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An ALCS comeback from down 3-0? Here’s why these Astros could pull it off



At the end of every day during the baseball postseason, I run a set up simulations to estimate the updated probabilities for each series and the ultimate outcome of the bracket. I add the newest results to a log and send them in to Bristol HQ, for inclusion in our ongoing coverage of the playoffs.

Here is the progression of the odds of the Houston Astros of winning the American League Championship Series against the Tampa Bay Rays, as well as the World Series, over the past eight days:

This is like that scene in a movie where a character is drowning — let’s call him “Astro” — and is pulled out of water by the hero, whom we’ll call “Dusty.” Dusty launches into some desperate CPR and starts pleading with Astro to wake up and looks to the heavens for a miracle, all while everyone else — Alex and Jose and Carlos and little Zack — stand around and watch the whole business in terror. Before long, reality sets in. It’s too late. Astro is not breathing. Astro is gone.

Then, all of a sudden, Astro spits up a whale’s spout of water and his eyes fly wide open and he gasps for air. Dusty rejoices! Alex and Jose and Carlos and little Zack dance in jubilation. Astro is very much alive.

What else can you say after Carlos Correa — who has nothing do with that protracted analogy above — visualizes himself hitting a home run, tells everyone he is going to hit a home run, then hits a home run to keep the Astros alive for another day? It’s fairy-tale stuff, though given the public approval rating of the Astros entering this postseason, it might be the kind of fairy tale where the prince ditches Cinderella and hits the clubs with the evil stepsisters.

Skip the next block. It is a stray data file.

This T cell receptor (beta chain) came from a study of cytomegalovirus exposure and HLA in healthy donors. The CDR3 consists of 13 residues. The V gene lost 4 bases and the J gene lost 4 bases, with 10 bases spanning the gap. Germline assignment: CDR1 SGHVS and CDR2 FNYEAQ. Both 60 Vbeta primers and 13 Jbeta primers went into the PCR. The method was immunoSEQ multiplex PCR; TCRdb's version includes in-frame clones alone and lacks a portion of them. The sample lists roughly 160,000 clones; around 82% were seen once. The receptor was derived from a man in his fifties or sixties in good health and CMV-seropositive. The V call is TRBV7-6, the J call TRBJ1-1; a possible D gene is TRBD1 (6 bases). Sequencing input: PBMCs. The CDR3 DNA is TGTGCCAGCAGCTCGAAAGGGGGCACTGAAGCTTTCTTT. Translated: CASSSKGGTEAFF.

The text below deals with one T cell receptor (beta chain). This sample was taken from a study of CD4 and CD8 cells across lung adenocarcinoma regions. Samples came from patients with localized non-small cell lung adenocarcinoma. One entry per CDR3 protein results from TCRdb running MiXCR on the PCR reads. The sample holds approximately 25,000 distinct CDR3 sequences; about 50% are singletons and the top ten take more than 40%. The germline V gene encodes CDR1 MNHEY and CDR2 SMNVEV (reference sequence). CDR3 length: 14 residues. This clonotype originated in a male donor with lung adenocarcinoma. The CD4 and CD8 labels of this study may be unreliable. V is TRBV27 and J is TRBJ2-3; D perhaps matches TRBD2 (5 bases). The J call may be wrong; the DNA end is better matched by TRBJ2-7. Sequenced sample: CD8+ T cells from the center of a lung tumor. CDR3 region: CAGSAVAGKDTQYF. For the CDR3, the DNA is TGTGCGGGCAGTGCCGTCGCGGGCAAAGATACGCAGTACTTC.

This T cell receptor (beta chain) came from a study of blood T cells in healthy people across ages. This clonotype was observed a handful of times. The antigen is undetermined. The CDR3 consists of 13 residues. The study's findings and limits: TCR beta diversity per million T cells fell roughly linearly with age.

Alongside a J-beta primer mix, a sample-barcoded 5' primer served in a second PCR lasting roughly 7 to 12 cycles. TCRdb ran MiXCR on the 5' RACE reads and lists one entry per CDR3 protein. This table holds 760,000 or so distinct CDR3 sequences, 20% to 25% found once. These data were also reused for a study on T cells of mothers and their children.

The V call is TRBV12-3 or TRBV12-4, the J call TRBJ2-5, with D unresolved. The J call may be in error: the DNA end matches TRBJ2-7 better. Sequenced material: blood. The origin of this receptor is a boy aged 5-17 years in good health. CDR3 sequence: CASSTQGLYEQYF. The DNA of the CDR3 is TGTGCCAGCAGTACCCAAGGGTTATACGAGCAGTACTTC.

That Houston has staved off elimination by winning back-to-back 4-3 games after tumbling into an 0-3 hole to begin the ALCS against Tampa Bay is not a matter of them coming to life, or the Rays seizing up in some kind of terrible choke mode. Basically, we’ve seen the same game play out five times in a row. The Rays happened to win the first three of them and the Astros the past two. It’s the sequencing that makes this so eye-opening.

Because of that sequencing, the Astros have already made history. Thirty-eight teams have fallen behind in a series 3-0. Four of them have forced a Game 6. The Astros are the fourth. Here’s the list of the others:

  • 1998 Braves: Forced a Game 6 in the National League Championship Series against the Padres, but lost.

  • 1999 Mets: Forced a Game 6 in the NLCS against the Braves, but lost.

  • 2004 Red Sox: Forced a Game 6 in the ALCS, won that, won Game 7, won the World Series, and celebrated while somehow Jimmy Fallon and Drew Barrymore found their way onto the field.

The Astros still have a long way to go before forcing their way into “Fever Pitch 2: Dusty’s Revenge,” but they have already ventured into territory where few 0-3 teams have gone. That’s pretty intense. But can they keep this going? Will they?

The answers: I don’t know and I don’t know. But there are a lot of factors embedded in the way this series has played out to suggest that, at the very least, the Astros have a real shot to do this.